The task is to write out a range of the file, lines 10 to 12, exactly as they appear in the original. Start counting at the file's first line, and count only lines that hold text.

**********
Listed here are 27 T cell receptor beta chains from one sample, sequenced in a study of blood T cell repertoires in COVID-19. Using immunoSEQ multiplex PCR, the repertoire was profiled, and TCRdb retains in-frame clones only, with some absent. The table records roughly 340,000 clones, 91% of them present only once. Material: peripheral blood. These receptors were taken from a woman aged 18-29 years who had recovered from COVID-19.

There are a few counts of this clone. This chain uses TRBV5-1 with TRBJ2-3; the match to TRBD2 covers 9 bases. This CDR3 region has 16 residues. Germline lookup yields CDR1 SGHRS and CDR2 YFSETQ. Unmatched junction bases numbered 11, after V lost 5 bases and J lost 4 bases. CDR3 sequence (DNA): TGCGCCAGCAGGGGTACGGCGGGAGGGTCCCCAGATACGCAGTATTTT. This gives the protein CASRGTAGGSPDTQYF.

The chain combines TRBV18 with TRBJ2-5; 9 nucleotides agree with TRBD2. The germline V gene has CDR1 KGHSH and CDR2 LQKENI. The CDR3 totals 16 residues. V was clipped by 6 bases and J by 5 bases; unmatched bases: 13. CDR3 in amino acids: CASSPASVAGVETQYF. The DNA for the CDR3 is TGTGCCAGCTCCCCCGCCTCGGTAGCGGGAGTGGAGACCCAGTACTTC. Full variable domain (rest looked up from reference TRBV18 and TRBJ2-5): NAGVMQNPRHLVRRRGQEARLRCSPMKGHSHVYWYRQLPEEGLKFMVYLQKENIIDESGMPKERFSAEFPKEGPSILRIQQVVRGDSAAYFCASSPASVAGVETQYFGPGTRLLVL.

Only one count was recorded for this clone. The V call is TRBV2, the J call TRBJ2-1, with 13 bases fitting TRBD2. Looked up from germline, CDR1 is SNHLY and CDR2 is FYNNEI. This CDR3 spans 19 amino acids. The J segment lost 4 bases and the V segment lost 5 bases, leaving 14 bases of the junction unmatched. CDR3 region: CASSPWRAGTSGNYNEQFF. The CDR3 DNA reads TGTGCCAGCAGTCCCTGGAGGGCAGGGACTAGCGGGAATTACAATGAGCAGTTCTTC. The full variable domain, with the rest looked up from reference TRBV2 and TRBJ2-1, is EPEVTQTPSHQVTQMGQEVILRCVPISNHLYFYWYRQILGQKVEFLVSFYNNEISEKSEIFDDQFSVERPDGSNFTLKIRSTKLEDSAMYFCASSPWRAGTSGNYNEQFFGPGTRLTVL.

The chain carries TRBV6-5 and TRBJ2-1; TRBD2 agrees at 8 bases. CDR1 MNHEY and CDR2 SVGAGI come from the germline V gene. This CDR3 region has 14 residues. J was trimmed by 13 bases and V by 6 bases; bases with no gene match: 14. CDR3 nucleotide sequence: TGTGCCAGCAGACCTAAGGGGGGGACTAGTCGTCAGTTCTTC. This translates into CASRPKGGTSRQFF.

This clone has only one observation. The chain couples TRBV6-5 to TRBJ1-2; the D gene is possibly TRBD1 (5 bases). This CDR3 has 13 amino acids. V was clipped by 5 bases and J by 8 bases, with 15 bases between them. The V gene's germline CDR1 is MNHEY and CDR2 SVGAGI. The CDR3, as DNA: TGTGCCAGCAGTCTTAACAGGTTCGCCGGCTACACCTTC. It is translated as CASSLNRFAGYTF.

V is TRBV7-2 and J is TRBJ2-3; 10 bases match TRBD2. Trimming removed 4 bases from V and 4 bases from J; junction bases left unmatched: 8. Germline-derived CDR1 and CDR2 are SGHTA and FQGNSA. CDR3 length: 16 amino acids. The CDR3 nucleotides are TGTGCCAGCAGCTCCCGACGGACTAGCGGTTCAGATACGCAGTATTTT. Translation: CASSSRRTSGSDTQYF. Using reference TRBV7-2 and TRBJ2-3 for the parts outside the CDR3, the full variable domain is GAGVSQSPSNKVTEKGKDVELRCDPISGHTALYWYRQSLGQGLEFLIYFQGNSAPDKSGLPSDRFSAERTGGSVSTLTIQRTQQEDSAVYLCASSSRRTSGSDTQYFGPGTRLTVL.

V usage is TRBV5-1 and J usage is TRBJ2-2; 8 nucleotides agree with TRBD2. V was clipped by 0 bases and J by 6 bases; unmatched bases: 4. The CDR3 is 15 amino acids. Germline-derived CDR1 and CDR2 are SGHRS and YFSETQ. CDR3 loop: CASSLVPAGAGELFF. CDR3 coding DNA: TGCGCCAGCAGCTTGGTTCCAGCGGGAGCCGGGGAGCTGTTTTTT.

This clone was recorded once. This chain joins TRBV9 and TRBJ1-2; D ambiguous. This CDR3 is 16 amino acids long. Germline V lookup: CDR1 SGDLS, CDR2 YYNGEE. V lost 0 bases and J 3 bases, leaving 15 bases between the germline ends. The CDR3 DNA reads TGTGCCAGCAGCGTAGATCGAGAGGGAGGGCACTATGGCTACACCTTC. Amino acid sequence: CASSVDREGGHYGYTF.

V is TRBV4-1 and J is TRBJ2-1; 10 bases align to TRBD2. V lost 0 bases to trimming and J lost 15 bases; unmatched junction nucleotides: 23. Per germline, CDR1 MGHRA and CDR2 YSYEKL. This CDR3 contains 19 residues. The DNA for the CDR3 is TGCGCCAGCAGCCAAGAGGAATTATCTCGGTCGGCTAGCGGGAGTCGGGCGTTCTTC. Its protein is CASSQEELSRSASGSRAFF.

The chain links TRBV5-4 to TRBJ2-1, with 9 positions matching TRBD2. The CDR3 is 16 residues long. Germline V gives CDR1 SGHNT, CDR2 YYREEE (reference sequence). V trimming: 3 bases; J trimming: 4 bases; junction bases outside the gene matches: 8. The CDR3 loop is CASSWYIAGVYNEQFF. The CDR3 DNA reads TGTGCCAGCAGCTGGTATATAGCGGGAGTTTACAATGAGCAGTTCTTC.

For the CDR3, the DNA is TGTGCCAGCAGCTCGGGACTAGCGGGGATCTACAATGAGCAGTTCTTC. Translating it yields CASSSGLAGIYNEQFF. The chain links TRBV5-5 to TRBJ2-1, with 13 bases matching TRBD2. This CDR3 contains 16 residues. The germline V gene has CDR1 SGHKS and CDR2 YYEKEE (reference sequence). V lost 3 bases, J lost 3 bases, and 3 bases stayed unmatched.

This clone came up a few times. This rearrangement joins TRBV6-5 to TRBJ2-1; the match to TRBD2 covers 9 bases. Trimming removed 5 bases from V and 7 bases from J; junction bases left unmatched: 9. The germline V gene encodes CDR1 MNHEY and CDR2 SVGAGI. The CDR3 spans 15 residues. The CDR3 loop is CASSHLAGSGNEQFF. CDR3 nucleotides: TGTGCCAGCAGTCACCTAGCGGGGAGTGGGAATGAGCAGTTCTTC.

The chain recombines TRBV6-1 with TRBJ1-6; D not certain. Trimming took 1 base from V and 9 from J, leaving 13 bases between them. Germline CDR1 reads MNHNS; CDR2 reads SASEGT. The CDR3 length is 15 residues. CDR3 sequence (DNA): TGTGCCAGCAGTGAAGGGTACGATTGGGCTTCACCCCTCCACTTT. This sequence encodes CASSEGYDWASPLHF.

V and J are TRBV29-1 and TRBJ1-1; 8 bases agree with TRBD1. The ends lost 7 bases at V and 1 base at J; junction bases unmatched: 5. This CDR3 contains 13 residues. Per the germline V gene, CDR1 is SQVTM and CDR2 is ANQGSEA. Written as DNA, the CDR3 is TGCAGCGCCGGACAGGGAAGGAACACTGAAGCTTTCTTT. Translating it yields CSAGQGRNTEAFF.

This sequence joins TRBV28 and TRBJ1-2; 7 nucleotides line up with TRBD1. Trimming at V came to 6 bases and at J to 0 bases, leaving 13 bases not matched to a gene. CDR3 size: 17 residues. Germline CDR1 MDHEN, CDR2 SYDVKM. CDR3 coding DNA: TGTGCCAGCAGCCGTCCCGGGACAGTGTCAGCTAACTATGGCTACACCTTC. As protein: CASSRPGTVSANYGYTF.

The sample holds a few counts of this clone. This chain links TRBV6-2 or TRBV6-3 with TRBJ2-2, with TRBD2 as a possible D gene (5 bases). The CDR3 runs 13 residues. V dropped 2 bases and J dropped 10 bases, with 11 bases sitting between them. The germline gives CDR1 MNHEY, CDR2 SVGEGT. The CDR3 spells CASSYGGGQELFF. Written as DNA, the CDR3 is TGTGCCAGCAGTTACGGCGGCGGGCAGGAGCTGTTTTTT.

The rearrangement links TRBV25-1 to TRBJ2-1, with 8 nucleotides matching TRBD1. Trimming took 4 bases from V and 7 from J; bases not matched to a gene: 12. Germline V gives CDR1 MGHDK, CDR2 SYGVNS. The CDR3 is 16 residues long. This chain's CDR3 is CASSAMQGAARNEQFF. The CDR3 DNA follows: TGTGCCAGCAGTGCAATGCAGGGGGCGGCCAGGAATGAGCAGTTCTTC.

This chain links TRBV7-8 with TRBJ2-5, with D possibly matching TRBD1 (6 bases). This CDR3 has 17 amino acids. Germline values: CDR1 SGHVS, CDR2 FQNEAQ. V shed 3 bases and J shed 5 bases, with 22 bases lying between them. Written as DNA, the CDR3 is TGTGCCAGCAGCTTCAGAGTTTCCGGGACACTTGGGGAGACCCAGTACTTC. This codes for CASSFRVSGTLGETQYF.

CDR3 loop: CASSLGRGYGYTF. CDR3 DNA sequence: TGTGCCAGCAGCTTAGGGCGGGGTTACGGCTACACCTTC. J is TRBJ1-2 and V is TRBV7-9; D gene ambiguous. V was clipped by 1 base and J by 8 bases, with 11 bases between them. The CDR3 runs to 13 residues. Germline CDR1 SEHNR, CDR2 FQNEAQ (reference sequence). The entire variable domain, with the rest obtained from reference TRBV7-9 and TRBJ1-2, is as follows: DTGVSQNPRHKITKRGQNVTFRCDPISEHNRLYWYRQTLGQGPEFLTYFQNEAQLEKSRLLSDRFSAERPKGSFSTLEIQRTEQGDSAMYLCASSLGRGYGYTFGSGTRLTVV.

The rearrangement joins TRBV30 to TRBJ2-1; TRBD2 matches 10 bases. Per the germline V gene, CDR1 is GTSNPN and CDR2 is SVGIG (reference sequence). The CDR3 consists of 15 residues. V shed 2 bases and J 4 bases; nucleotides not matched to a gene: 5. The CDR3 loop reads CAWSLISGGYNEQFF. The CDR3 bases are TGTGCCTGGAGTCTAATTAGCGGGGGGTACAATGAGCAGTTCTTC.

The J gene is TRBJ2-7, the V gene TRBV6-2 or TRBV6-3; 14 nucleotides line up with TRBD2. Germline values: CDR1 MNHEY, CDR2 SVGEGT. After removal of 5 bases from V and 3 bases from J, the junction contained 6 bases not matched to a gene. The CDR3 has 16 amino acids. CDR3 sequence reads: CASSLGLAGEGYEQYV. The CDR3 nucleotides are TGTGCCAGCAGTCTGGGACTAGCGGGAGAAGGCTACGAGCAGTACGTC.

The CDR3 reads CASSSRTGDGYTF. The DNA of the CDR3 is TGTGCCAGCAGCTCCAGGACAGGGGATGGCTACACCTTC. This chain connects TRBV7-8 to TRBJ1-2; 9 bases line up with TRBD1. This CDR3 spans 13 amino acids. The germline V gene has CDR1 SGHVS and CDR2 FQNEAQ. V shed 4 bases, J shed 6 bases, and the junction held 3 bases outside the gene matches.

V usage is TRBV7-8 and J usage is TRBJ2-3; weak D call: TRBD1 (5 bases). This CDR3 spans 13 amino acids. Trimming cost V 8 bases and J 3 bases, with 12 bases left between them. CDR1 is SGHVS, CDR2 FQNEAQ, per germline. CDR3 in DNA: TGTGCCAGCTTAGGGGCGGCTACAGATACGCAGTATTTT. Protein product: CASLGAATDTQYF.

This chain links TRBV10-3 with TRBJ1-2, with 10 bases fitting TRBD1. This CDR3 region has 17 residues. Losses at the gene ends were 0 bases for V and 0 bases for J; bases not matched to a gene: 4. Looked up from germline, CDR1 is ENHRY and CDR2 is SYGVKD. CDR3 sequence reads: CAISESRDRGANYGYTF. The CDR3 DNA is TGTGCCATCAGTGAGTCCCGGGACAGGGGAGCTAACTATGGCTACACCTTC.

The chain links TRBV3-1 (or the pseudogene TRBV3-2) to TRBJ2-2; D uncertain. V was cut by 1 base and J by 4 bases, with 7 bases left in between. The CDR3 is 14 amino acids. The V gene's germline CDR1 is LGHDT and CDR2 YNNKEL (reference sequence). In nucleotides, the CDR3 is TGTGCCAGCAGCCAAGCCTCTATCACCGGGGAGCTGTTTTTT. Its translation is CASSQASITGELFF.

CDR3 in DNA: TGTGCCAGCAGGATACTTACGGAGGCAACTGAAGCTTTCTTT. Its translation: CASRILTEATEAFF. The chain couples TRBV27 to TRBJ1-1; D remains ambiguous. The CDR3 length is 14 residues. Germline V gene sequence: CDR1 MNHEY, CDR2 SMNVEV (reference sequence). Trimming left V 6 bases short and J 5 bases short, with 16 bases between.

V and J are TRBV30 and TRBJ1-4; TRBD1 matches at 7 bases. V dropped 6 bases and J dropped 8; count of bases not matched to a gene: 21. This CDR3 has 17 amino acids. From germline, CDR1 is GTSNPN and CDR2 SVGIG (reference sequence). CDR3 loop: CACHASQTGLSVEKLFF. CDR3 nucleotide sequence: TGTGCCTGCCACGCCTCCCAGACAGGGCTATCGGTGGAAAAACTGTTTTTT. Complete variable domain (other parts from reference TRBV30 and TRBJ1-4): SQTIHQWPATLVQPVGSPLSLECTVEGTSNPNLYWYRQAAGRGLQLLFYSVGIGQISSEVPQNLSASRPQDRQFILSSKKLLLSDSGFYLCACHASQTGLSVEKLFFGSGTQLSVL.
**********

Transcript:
V is TRBV4-1 and J is TRBJ2-1; 10 bases align to TRBD2. V lost 0 bases to trimming and J lost 15 bases; unmatched junction nucleotides: 23. Per germline, CDR1 MGHRA and CDR2 YSYEKL. This CDR3 contains 19 residues. The DNA for the CDR3 is TGCGCCAGCAGCCAAGAGGAATTATCTCGGTCGGCTAGCGGGAGTCGGGCGTTCTTC. Its protein is CASSQEELSRSASGSRAFF.

The chain links TRBV5-4 to TRBJ2-1, with 9 positions matching TRBD2. The CDR3 is 16 residues long. Germline V gives CDR1 SGHNT, CDR2 YYREEE (reference sequence). V trimming: 3 bases; J trimming: 4 bases; junction bases outside the gene matches: 8. The CDR3 loop is CASSWYIAGVYNEQFF. The CDR3 DNA reads TGTGCCAGCAGCTGGTATATAGCGGGAGTTTACAATGAGCAGTTCTTC.

For the CDR3, the DNA is TGTGCCAGCAGCTCGGGACTAGCGGGGATCTACAATGAGCAGTTCTTC. Translating it yields CASSSGLAGIYNEQFF. The chain links TRBV5-5 to TRBJ2-1, with 13 bases matching TRBD2. This CDR3 contains 16 residues. The germline V gene has CDR1 SGHKS and CDR2 YYEKEE (reference sequence). V lost 3 bases, J lost 3 bases, and 3 bases stayed unmatched.